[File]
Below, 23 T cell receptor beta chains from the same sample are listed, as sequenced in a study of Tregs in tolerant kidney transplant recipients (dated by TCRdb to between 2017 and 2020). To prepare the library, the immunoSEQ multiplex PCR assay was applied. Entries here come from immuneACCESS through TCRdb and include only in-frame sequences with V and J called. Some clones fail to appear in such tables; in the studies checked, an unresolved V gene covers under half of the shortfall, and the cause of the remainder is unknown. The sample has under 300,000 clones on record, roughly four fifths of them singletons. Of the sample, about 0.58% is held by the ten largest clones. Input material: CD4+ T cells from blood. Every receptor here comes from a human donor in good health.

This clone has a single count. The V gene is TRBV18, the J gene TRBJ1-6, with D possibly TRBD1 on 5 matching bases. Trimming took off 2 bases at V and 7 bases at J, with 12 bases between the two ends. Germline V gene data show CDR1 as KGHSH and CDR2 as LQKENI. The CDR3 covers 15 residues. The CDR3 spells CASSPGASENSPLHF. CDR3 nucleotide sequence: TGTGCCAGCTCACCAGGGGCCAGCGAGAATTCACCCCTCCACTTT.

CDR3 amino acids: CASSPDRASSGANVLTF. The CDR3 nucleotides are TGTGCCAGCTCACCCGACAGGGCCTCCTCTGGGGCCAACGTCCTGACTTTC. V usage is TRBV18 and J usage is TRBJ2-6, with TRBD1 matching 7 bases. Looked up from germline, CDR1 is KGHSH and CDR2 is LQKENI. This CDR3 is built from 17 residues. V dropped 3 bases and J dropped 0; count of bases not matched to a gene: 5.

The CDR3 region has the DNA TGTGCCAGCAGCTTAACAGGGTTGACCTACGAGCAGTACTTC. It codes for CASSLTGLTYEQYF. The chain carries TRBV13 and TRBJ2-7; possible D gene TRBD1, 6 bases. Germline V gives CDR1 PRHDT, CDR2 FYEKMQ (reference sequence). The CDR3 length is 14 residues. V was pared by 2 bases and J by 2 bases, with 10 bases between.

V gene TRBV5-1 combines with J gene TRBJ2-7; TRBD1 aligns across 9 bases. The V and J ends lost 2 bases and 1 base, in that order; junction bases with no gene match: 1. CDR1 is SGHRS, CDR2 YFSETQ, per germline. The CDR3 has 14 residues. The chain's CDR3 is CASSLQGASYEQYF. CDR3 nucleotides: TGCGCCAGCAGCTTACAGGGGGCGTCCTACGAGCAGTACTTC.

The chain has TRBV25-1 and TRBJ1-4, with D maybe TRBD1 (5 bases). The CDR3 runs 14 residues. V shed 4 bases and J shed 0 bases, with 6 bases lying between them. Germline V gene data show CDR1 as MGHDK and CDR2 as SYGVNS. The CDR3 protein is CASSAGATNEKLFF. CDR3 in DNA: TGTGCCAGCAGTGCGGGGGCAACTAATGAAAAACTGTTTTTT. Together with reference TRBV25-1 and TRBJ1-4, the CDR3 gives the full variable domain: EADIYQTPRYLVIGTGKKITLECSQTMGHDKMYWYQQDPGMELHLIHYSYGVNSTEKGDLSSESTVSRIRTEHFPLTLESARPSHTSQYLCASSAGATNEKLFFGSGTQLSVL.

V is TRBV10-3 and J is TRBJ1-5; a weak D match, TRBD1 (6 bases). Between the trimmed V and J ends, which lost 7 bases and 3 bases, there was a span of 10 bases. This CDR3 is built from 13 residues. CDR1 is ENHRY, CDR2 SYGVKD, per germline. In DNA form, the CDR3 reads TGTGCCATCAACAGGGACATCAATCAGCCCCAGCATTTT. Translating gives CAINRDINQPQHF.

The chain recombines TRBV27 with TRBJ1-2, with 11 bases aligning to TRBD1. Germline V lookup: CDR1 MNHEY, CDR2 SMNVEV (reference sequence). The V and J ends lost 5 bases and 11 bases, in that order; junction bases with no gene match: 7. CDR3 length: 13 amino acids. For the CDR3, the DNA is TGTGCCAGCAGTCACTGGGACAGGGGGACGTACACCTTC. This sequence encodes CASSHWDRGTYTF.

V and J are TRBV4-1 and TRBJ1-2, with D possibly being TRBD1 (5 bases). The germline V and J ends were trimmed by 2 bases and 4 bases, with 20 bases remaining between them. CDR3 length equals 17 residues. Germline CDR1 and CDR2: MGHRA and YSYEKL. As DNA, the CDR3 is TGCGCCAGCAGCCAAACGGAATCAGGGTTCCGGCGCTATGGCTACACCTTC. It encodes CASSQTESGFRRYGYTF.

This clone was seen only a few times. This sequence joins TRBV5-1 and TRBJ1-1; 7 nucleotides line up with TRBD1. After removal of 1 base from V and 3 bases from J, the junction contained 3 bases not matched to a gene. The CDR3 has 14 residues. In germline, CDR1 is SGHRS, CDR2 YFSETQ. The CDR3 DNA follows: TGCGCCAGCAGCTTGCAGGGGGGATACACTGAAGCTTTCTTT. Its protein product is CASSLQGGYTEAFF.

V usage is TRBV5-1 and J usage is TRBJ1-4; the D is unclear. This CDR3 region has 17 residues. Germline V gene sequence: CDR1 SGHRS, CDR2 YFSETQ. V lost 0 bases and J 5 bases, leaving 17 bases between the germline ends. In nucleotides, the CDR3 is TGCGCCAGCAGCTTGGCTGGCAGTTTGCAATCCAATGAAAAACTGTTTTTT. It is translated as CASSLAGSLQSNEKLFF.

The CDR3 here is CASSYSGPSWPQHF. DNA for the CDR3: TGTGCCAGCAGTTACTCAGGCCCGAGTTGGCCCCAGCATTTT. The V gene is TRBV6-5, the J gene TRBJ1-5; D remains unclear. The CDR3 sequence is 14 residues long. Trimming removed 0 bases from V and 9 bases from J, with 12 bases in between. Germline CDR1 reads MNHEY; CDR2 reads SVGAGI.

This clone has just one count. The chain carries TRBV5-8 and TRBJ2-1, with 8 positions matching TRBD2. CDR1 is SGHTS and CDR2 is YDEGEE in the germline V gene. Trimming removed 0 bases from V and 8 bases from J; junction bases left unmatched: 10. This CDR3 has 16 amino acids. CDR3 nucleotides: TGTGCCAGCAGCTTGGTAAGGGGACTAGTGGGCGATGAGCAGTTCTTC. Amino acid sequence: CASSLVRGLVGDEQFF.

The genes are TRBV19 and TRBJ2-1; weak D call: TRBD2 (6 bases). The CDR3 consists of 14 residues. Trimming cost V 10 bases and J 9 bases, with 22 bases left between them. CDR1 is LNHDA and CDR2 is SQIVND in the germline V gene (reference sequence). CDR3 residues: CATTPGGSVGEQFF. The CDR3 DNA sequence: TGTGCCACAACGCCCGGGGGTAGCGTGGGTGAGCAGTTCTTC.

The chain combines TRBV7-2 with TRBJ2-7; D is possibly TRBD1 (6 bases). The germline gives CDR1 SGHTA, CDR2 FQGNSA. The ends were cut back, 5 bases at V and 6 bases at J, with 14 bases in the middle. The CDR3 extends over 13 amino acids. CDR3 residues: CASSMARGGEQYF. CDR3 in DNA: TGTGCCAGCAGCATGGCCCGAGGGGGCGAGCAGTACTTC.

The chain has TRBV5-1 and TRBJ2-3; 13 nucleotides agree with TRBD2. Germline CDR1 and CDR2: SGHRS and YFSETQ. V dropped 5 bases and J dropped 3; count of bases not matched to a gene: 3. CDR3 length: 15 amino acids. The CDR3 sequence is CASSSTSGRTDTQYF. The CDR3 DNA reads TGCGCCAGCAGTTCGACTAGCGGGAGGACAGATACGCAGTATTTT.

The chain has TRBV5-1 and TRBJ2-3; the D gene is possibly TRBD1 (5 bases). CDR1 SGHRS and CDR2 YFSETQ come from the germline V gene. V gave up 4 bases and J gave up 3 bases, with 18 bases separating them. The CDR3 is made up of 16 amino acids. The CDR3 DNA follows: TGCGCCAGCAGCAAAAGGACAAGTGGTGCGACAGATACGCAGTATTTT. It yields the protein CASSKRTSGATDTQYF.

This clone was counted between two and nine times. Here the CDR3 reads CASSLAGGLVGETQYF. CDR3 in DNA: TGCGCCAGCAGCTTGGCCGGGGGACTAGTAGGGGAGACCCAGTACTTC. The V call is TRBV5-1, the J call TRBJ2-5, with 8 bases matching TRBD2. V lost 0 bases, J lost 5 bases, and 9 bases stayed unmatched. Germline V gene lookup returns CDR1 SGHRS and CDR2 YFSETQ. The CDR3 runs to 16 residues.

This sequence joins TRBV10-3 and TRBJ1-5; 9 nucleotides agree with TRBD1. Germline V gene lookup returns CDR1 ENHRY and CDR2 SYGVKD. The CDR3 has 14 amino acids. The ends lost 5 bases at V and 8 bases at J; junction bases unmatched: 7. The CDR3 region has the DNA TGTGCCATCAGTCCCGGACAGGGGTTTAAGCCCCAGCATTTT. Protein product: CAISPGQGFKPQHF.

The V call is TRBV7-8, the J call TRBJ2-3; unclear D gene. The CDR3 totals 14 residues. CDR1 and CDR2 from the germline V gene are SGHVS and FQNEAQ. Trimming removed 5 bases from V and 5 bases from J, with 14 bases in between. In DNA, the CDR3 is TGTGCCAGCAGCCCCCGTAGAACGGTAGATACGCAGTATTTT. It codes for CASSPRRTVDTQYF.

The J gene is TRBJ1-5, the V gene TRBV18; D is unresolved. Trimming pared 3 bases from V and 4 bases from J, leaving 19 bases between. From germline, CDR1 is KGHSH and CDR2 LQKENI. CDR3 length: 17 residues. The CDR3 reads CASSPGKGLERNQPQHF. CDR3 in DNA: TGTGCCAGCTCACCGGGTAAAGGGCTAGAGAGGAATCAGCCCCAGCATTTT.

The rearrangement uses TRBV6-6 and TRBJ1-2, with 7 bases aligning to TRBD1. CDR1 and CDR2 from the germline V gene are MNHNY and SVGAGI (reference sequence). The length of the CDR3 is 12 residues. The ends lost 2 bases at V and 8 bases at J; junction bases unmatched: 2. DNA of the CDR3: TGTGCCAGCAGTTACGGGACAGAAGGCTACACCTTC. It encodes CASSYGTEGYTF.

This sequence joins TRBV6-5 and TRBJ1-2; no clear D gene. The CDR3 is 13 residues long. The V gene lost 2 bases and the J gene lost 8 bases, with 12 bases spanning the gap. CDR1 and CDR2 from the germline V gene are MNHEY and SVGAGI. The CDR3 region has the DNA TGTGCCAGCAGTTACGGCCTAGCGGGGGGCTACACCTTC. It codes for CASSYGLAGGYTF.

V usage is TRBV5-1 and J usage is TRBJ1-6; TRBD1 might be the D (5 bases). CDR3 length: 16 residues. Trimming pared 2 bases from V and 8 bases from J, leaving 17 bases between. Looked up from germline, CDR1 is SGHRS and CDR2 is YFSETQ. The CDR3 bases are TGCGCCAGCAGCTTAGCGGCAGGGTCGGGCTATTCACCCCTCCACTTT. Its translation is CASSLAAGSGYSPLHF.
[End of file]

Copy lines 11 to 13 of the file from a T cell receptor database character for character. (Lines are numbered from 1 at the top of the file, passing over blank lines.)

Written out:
V usage is TRBV5-1 and J usage is TRBJ1-4; the D is unclear. This CDR3 region has 17 residues. Germline V gene sequence: CDR1 SGHRS, CDR2 YFSETQ. V lost 0 bases and J 5 bases, leaving 17 bases between the germline ends. In nucleotides, the CDR3 is TGCGCCAGCAGCTTGGCTGGCAGTTTGCAATCCAATGAAAAACTGTTTTTT. It is translated as CASSLAGSLQSNEKLFF.

The CDR3 here is CASSYSGPSWPQHF. DNA for the CDR3: TGTGCCAGCAGTTACTCAGGCCCGAGTTGGCCCCAGCATTTT. The V gene is TRBV6-5, the J gene TRBJ1-5; D remains unclear. The CDR3 sequence is 14 residues long. Trimming removed 0 bases from V and 9 bases from J, with 12 bases in between. Germline CDR1 reads MNHEY; CDR2 reads SVGAGI.

This clone has just one count. The chain carries TRBV5-8 and TRBJ2-1, with 8 positions matching TRBD2. CDR1 is SGHTS and CDR2 is YDEGEE in the germline V gene. Trimming removed 0 bases from V and 8 bases from J; junction bases left unmatched: 10. This CDR3 has 16 amino acids. CDR3 nucleotides: TGTGCCAGCAGCTTGGTAAGGGGACTAGTGGGCGATGAGCAGTTCTTC. Amino acid sequence: CASSLVRGLVGDEQFF.